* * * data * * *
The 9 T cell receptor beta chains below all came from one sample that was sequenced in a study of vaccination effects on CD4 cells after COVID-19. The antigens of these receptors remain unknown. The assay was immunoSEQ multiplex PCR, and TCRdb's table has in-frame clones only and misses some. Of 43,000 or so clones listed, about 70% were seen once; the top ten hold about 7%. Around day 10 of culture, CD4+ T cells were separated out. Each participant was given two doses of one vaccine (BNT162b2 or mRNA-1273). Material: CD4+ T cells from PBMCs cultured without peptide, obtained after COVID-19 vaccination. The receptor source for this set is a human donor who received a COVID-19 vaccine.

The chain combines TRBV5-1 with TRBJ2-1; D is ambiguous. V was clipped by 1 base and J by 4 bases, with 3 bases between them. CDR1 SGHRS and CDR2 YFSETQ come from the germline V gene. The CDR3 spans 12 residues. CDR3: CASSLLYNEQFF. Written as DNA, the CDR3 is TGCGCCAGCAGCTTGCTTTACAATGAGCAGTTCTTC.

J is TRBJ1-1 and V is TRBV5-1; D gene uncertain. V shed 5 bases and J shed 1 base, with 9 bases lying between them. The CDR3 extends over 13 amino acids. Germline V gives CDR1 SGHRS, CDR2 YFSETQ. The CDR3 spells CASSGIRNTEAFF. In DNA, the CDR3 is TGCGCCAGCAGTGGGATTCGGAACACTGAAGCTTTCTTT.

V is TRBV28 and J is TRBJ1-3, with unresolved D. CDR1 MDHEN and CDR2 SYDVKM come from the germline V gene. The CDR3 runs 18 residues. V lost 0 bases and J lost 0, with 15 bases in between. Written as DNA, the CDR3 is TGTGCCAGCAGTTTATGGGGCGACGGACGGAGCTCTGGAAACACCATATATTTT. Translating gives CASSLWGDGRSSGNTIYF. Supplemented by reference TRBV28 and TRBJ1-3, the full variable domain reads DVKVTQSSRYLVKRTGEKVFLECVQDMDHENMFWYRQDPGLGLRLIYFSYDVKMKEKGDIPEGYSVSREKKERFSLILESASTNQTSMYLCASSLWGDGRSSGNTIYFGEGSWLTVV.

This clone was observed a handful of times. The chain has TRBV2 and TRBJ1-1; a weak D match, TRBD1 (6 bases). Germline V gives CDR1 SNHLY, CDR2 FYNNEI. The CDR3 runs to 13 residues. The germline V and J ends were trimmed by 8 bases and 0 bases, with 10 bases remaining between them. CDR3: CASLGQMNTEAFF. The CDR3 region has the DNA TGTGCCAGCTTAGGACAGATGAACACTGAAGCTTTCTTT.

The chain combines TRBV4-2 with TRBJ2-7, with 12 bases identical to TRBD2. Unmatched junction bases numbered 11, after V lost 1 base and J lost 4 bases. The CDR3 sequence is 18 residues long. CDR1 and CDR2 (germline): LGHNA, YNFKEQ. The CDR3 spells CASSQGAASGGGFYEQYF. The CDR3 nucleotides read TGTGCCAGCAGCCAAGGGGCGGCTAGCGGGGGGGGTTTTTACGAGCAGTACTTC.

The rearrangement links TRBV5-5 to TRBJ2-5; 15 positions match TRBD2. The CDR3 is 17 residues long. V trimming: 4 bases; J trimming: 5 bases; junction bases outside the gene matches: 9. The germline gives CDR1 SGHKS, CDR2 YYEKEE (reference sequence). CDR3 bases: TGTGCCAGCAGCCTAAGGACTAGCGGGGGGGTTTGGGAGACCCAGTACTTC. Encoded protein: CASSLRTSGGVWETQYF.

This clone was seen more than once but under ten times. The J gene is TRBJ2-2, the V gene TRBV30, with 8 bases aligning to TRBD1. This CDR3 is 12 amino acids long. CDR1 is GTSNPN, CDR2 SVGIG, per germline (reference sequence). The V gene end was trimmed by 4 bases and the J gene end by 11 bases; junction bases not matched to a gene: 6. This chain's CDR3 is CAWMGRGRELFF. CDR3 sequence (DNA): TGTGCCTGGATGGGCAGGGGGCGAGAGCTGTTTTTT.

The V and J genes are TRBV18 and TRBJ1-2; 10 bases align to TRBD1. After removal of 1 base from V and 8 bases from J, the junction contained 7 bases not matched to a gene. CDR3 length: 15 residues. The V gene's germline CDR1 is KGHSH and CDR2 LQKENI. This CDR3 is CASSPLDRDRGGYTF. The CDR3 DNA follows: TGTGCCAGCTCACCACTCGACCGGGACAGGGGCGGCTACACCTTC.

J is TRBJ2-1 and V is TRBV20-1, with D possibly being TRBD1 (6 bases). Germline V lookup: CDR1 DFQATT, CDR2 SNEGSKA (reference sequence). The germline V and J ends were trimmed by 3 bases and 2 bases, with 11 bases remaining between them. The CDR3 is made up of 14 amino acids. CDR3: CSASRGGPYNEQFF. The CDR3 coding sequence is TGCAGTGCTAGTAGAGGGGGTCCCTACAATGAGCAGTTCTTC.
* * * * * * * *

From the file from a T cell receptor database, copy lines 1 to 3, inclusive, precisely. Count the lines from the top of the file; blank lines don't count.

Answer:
The 9 T cell receptor beta chains below all came from one sample that was sequenced in a study of vaccination effects on CD4 cells after COVID-19. The antigens of these receptors remain unknown. The assay was immunoSEQ multiplex PCR, and TCRdb's table has in-frame clones only and misses some. Of 43,000 or so clones listed, about 70% were seen once; the top ten hold about 7%. Around day 10 of culture, CD4+ T cells were separated out. Each participant was given two doses of one vaccine (BNT162b2 or mRNA-1273). Material: CD4+ T cells from PBMCs cultured without peptide, obtained after COVID-19 vaccination. The receptor source for this set is a human donor who received a COVID-19 vaccine.

The chain combines TRBV5-1 with TRBJ2-1; D is ambiguous. V was clipped by 1 base and J by 4 bases, with 3 bases between them. CDR1 SGHRS and CDR2 YFSETQ come from the germline V gene. The CDR3 spans 12 residues. CDR3: CASSLLYNEQFF. Written as DNA, the CDR3 is TGCGCCAGCAGCTTGCTTTACAATGAGCAGTTCTTC.

J is TRBJ1-1 and V is TRBV5-1; D gene uncertain. V shed 5 bases and J shed 1 base, with 9 bases lying between them. The CDR3 extends over 13 amino acids. Germline V gives CDR1 SGHRS, CDR2 YFSETQ. The CDR3 spells CASSGIRNTEAFF. In DNA, the CDR3 is TGCGCCAGCAGTGGGATTCGGAACACTGAAGCTTTCTTT.